Electrical Questions & Answers
Frequently asked questions about our electrical services.
Electrical Installation FAQs
The misunderstanding around qualified electricians and part P is very common. In a nut shell an electrician must be qualified (competent person) to carry out electrical installation works. If training as an electrician this person must be supervised at all times. Even the supervisor may not be appropriately qualified or certified under an approved scheme to test and commission the installation upon completion (sign the work off).
Electrical Installation works are notifiable to Building control (Part P) which is not a qualification, it is Part P of the building regulations. If an electrician is not registered to a Government Approved Scheme Provider, then the generic IET format Electrical Installation Certificates would have to be sent to the building control direct, and can incur further cost to the customer. However if an electrician is registered to a Government Approved Scheme Provider then the Part P notification is taken are of via the scheme provider for a small charge to the electrician or electrical contractor.
There are always the rogue tradesmen who don’t tell the truth about their qualifications or registrations to a Government Approved Scheme Provider such as the National Inspection Council for Electrical Installation Contracting (NICEIC). To check if the electrical contractor that you hired is registered you can ask them for their registration number and then check with one of the approved schemes, or you could check the ‘competent person register’ by clicking here.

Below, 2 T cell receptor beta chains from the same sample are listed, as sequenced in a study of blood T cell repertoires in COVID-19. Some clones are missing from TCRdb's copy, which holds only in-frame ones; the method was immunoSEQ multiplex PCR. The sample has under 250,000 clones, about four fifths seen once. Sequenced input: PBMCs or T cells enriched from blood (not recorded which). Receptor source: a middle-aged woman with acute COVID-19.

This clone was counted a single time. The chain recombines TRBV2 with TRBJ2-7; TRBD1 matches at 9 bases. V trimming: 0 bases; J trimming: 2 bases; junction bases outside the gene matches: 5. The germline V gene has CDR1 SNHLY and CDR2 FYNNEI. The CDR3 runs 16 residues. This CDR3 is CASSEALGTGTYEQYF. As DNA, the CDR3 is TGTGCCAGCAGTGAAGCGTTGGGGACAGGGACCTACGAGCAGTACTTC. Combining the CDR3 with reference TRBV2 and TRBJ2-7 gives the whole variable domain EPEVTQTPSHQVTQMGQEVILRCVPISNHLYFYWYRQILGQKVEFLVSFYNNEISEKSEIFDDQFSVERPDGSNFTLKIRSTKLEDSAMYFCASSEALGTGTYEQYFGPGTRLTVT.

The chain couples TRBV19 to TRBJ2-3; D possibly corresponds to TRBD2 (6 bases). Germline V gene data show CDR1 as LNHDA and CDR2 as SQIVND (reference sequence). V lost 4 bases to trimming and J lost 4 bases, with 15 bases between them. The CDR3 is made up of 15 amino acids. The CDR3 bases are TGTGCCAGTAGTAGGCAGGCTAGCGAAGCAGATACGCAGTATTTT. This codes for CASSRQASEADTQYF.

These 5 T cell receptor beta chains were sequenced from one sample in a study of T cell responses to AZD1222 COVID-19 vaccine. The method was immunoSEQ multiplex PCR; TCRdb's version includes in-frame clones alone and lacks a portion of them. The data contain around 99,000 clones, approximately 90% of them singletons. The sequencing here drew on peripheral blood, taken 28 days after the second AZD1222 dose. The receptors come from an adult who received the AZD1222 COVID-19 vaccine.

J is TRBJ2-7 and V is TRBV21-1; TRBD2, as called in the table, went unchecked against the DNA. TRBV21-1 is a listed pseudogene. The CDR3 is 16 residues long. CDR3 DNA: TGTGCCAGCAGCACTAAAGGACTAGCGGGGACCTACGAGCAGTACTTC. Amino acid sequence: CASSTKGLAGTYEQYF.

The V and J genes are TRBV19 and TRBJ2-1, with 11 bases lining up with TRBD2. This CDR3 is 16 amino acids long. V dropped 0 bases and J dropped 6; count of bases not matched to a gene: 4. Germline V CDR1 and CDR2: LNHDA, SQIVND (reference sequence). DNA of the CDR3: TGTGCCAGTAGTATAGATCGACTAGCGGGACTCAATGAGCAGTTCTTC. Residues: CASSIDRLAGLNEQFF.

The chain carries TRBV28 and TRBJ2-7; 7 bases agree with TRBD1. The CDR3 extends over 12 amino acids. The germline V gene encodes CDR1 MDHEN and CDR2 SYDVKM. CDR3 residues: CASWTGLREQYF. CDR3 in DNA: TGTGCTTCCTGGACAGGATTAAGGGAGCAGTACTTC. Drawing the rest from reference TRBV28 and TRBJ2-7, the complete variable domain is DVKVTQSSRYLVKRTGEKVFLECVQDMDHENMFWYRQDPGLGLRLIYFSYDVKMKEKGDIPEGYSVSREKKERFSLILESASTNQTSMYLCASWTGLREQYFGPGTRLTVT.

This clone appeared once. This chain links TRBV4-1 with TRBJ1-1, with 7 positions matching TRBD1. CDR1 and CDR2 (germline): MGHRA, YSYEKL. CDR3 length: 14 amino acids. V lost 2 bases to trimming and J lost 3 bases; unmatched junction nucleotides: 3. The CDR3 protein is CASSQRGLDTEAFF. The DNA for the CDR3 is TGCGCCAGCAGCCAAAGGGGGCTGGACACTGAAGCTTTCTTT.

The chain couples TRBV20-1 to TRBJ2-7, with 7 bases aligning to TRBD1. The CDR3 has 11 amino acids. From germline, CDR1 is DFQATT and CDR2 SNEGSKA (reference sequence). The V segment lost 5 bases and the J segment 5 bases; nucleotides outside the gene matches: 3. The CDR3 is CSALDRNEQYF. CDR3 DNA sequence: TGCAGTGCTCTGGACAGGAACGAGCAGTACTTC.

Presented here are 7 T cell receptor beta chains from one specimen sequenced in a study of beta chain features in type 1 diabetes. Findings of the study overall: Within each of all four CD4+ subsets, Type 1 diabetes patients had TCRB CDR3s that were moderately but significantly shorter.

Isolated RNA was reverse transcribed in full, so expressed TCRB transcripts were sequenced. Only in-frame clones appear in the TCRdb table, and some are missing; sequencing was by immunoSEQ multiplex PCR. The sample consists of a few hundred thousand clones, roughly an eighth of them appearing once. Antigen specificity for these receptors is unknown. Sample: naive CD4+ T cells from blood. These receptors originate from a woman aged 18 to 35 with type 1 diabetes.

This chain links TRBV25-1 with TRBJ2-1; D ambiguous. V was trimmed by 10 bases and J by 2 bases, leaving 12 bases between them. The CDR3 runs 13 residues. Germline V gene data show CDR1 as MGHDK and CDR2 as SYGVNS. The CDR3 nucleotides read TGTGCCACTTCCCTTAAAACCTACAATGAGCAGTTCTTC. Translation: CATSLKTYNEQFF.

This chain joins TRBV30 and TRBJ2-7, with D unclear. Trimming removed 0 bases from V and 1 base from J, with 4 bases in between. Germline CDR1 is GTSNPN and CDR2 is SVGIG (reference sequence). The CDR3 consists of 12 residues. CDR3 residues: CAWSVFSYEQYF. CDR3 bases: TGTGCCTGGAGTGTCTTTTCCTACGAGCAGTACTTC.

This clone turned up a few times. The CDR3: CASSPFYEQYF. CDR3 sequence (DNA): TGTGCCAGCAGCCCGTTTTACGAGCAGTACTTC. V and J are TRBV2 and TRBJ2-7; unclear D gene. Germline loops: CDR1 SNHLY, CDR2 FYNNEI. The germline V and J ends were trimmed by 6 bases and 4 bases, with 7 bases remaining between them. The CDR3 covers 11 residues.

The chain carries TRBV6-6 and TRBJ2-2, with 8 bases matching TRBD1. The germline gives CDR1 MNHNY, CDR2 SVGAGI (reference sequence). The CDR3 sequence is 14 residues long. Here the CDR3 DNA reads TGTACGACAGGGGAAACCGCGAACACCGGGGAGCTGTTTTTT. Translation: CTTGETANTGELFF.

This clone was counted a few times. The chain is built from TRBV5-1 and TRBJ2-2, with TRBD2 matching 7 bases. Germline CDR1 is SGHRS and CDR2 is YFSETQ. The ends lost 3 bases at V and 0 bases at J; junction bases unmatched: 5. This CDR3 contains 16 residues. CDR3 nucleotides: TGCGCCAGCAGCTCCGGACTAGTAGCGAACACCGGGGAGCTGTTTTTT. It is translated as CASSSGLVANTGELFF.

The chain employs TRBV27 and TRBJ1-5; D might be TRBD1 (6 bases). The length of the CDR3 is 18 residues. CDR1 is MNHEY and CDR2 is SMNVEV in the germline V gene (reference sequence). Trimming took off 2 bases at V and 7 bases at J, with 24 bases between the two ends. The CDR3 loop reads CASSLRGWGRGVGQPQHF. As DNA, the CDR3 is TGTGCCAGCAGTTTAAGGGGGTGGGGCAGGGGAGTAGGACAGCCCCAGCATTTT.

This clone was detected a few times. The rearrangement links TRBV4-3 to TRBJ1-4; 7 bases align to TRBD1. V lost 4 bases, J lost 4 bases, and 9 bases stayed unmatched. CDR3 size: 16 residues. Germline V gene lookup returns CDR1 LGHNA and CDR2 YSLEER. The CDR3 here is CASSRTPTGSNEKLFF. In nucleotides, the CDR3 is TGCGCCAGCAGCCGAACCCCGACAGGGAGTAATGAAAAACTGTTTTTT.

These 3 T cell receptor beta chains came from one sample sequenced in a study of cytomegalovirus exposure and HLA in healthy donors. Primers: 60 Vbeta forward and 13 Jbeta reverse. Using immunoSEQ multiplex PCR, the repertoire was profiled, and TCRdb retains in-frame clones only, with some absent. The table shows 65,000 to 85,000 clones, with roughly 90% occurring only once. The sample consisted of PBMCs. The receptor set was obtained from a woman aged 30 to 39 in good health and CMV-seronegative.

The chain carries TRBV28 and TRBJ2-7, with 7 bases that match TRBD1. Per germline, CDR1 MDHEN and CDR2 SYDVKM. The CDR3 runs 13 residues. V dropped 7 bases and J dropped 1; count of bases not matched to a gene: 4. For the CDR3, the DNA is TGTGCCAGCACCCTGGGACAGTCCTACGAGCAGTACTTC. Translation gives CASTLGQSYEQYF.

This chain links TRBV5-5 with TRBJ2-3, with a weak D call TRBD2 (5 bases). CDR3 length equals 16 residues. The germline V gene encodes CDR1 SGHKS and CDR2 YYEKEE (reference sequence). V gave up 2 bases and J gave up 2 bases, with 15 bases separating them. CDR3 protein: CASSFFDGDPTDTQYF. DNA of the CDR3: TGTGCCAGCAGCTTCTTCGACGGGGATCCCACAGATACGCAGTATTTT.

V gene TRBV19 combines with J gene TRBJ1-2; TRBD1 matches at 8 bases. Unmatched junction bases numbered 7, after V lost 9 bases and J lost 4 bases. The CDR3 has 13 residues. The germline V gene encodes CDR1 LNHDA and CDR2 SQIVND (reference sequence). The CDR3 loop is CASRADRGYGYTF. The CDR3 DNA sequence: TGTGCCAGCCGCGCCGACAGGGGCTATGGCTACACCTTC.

If the Consumer Unit is an old type fuse board with rewireable fuses then SWES strongly recommends upgrading to an 18th Edition metal clad Consumer Unit.
There is no regulation to force the change of a consumer unit, even if not all circuits are RCD protected. However, if the board fails its IPX rated inspection (holes or cracks in the old consumer unit big enough to put fingers inside), or is falling apart, then a danger notice could be served if the owner is not willing to invest for safety reasons. Electrical regulations are updated regularly as technology develops, or for health & safety reasons, however, to that end just because a consumer unit is not compliant with current regulations but is safe, then electricians should not be enforcing Consumer Unit changes on to owners for existing installations pre 18th edition for reasons such as plastic Consumer Units, or missing RCDs on lighting circuits.
Electrical Inspection & Test FAQs
There is no current Law that requires testing of existing residential, commercial or industrial electrical installations unless changes or new installations of circuits have taken place. Any additions to circuits are generally covered under a Minor Works Certificate, and circuit changes, or new circuits would be covered under an Electrical Installation Certificate (Part P) and both certificates require relevant inspection and testing according to the certification type.
However, as of 1st July 2020 all landlords renting out residential properties under a new law, will have to instruct an approved electrician to carry out an Electrical Installation Condition Report (EICR), commonly known as a Landlords or Safety Certificate, at every periodic inspection anniversary, tenant contract renewal or change of tenant, and a current EICR must be in place by the 1st April 2021 to avoid breaking the new law in England and Wales.